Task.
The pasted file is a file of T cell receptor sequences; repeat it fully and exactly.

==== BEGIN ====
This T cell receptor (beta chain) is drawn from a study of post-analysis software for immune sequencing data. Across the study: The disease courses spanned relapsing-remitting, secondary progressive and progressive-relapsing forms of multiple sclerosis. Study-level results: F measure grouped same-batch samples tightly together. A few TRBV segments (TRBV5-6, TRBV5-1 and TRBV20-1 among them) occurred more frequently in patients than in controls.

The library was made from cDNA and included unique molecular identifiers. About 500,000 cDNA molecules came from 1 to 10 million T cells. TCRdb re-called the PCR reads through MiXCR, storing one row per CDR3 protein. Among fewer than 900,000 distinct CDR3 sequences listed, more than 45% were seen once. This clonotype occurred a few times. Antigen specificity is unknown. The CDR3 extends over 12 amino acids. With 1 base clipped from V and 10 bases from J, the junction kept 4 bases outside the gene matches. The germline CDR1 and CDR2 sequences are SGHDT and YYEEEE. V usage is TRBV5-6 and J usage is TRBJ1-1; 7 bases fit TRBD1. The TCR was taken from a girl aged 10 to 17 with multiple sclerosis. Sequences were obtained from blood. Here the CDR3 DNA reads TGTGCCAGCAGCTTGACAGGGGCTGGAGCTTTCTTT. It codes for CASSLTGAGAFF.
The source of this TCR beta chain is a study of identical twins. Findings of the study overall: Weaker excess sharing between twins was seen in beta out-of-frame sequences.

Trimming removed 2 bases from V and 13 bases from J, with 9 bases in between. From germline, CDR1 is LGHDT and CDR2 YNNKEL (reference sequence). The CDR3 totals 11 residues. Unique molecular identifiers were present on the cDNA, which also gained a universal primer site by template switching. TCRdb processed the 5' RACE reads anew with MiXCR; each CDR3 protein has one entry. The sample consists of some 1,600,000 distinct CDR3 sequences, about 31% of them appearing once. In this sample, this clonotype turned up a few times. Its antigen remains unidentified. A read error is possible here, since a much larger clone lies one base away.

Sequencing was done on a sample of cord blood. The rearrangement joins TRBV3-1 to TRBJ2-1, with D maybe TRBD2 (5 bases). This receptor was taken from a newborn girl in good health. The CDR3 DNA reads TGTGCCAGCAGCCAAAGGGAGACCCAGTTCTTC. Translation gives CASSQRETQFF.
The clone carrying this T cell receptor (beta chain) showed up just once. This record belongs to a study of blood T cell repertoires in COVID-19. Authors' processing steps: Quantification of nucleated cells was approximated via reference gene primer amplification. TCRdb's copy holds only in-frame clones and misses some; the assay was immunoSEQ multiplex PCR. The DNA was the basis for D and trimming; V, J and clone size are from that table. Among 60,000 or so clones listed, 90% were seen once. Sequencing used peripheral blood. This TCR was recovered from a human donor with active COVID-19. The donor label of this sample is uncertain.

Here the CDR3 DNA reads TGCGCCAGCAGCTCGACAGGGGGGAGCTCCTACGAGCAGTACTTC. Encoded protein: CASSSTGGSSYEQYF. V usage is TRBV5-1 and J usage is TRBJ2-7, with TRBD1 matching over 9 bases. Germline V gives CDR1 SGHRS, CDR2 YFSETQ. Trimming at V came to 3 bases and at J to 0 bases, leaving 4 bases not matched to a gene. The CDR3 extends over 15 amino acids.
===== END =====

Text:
This T cell receptor (beta chain) is drawn from a study of post-analysis software for immune sequencing data. Across the study: The disease courses spanned relapsing-remitting, secondary progressive and progressive-relapsing forms of multiple sclerosis. Study-level results: F measure grouped same-batch samples tightly together. A few TRBV segments (TRBV5-6, TRBV5-1 and TRBV20-1 among them) occurred more frequently in patients than in controls.

The library was made from cDNA and included unique molecular identifiers. About 500,000 cDNA molecules came from 1 to 10 million T cells. TCRdb re-called the PCR reads through MiXCR, storing one row per CDR3 protein. Among fewer than 900,000 distinct CDR3 sequences listed, more than 45% were seen once. This clonotype occurred a few times. Antigen specificity is unknown. The CDR3 extends over 12 amino acids. With 1 base clipped from V and 10 bases from J, the junction kept 4 bases outside the gene matches. The germline CDR1 and CDR2 sequences are SGHDT and YYEEEE. V usage is TRBV5-6 and J usage is TRBJ1-1; 7 bases fit TRBD1. The TCR was taken from a girl aged 10 to 17 with multiple sclerosis. Sequences were obtained from blood. Here the CDR3 DNA reads TGTGCCAGCAGCTTGACAGGGGCTGGAGCTTTCTTT. It codes for CASSLTGAGAFF.
The source of this TCR beta chain is a study of identical twins. Findings of the study overall: Weaker excess sharing between twins was seen in beta out-of-frame sequences.

Trimming removed 2 bases from V and 13 bases from J, with 9 bases in between. From germline, CDR1 is LGHDT and CDR2 YNNKEL (reference sequence). The CDR3 totals 11 residues. Unique molecular identifiers were present on the cDNA, which also gained a universal primer site by template switching. TCRdb processed the 5' RACE reads anew with MiXCR; each CDR3 protein has one entry. The sample consists of some 1,600,000 distinct CDR3 sequences, about 31% of them appearing once. In this sample, this clonotype turned up a few times. Its antigen remains unidentified. A read error is possible here, since a much larger clone lies one base away.

Sequencing was done on a sample of cord blood. The rearrangement joins TRBV3-1 to TRBJ2-1, with D maybe TRBD2 (5 bases). This receptor was taken from a newborn girl in good health. The CDR3 DNA reads TGTGCCAGCAGCCAAAGGGAGACCCAGTTCTTC. Translation gives CASSQRETQFF.
The clone carrying this T cell receptor (beta chain) showed up just once. This record belongs to a study of blood T cell repertoires in COVID-19. Authors' processing steps: Quantification of nucleated cells was approximated via reference gene primer amplification. TCRdb's copy holds only in-frame clones and misses some; the assay was immunoSEQ multiplex PCR. The DNA was the basis for D and trimming; V, J and clone size are from that table. Among 60,000 or so clones listed, 90% were seen once. Sequencing used peripheral blood. This TCR was recovered from a human donor with active COVID-19. The donor label of this sample is uncertain.

Here the CDR3 DNA reads TGCGCCAGCAGCTCGACAGGGGGGAGCTCCTACGAGCAGTACTTC. Encoded protein: CASSSTGGSSYEQYF. V usage is TRBV5-1 and J usage is TRBJ2-7, with TRBD1 matching over 9 bases. Germline V gives CDR1 SGHRS, CDR2 YFSETQ. Trimming at V came to 3 bases and at J to 0 bases, leaving 4 bases not matched to a gene. The CDR3 extends over 15 amino acids.